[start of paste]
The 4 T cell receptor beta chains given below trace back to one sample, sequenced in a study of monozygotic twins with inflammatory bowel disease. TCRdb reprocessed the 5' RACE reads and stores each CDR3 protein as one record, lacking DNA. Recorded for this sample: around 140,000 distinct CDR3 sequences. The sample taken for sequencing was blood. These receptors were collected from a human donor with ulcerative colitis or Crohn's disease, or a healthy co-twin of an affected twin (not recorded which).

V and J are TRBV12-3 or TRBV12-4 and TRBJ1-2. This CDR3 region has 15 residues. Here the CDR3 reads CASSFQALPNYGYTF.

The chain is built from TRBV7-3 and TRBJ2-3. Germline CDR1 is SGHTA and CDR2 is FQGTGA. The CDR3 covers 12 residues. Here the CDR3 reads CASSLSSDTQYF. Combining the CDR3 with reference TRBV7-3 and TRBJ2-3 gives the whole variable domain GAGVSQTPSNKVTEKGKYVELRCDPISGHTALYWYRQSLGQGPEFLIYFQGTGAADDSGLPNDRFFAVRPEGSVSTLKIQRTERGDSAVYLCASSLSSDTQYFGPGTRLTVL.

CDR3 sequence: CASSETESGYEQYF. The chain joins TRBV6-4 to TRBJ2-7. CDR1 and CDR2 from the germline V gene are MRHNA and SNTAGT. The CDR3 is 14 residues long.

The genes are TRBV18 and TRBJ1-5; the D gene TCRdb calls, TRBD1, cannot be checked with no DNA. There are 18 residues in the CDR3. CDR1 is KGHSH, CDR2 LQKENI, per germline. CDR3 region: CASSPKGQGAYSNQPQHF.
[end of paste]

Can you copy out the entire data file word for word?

The 4 T cell receptor beta chains given below trace back to one sample, sequenced in a study of monozygotic twins with inflammatory bowel disease. TCRdb reprocessed the 5' RACE reads and stores each CDR3 protein as one record, lacking DNA. Recorded for this sample: around 140,000 distinct CDR3 sequences. The sample taken for sequencing was blood. These receptors were collected from a human donor with ulcerative colitis or Crohn's disease, or a healthy co-twin of an affected twin (not recorded which).

V and J are TRBV12-3 or TRBV12-4 and TRBJ1-2. This CDR3 region has 15 residues. Here the CDR3 reads CASSFQALPNYGYTF.

The chain is built from TRBV7-3 and TRBJ2-3. Germline CDR1 is SGHTA and CDR2 is FQGTGA. The CDR3 covers 12 residues. Here the CDR3 reads CASSLSSDTQYF. Combining the CDR3 with reference TRBV7-3 and TRBJ2-3 gives the whole variable domain GAGVSQTPSNKVTEKGKYVELRCDPISGHTALYWYRQSLGQGPEFLIYFQGTGAADDSGLPNDRFFAVRPEGSVSTLKIQRTERGDSAVYLCASSLSSDTQYFGPGTRLTVL.

CDR3 sequence: CASSETESGYEQYF. The chain joins TRBV6-4 to TRBJ2-7. CDR1 and CDR2 from the germline V gene are MRHNA and SNTAGT. The CDR3 is 14 residues long.

The genes are TRBV18 and TRBJ1-5; the D gene TCRdb calls, TRBD1, cannot be checked with no DNA. There are 18 residues in the CDR3. CDR1 is KGHSH, CDR2 LQKENI, per germline. CDR3 region: CASSPKGQGAYSNQPQHF.